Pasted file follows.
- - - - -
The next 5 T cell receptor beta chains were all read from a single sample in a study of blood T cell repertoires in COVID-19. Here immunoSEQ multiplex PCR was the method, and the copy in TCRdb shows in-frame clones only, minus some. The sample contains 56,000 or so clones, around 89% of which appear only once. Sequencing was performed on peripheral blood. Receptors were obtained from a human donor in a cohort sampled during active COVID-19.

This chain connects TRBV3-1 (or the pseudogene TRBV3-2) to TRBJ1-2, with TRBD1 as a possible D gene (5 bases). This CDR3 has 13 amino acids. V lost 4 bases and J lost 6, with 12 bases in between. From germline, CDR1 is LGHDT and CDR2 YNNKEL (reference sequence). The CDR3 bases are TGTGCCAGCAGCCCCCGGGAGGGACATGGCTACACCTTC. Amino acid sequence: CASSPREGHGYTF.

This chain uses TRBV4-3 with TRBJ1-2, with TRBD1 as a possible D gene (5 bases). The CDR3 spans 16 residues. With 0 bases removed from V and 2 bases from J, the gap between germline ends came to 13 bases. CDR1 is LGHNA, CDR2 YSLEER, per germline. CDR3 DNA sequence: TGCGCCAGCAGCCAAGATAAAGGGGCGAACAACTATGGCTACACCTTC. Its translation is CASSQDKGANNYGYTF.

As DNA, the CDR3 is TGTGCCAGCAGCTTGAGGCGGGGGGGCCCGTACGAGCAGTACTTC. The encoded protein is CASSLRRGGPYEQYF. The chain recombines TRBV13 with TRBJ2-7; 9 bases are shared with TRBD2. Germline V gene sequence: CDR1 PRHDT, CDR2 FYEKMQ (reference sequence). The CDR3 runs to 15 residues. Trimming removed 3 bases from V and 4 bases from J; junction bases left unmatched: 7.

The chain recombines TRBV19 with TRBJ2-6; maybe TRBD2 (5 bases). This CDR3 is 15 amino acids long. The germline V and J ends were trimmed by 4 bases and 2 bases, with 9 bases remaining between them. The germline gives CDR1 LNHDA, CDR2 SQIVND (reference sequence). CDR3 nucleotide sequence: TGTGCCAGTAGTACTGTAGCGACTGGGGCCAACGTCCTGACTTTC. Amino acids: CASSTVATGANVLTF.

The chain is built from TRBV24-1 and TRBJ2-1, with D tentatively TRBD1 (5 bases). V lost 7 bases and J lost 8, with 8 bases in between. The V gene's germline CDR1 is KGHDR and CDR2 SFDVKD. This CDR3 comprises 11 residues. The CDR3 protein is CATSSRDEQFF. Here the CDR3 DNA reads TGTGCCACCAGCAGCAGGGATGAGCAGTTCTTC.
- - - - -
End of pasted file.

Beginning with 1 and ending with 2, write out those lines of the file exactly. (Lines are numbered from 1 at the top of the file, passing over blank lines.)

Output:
The next 5 T cell receptor beta chains were all read from a single sample in a study of blood T cell repertoires in COVID-19. Here immunoSEQ multiplex PCR was the method, and the copy in TCRdb shows in-frame clones only, minus some. The sample contains 56,000 or so clones, around 89% of which appear only once. Sequencing was performed on peripheral blood. Receptors were obtained from a human donor in a cohort sampled during active COVID-19.

This chain connects TRBV3-1 (or the pseudogene TRBV3-2) to TRBJ1-2, with TRBD1 as a possible D gene (5 bases). This CDR3 has 13 amino acids. V lost 4 bases and J lost 6, with 12 bases in between. From germline, CDR1 is LGHDT and CDR2 YNNKEL (reference sequence). The CDR3 bases are TGTGCCAGCAGCCCCCGGGAGGGACATGGCTACACCTTC. Amino acid sequence: CASSPREGHGYTF.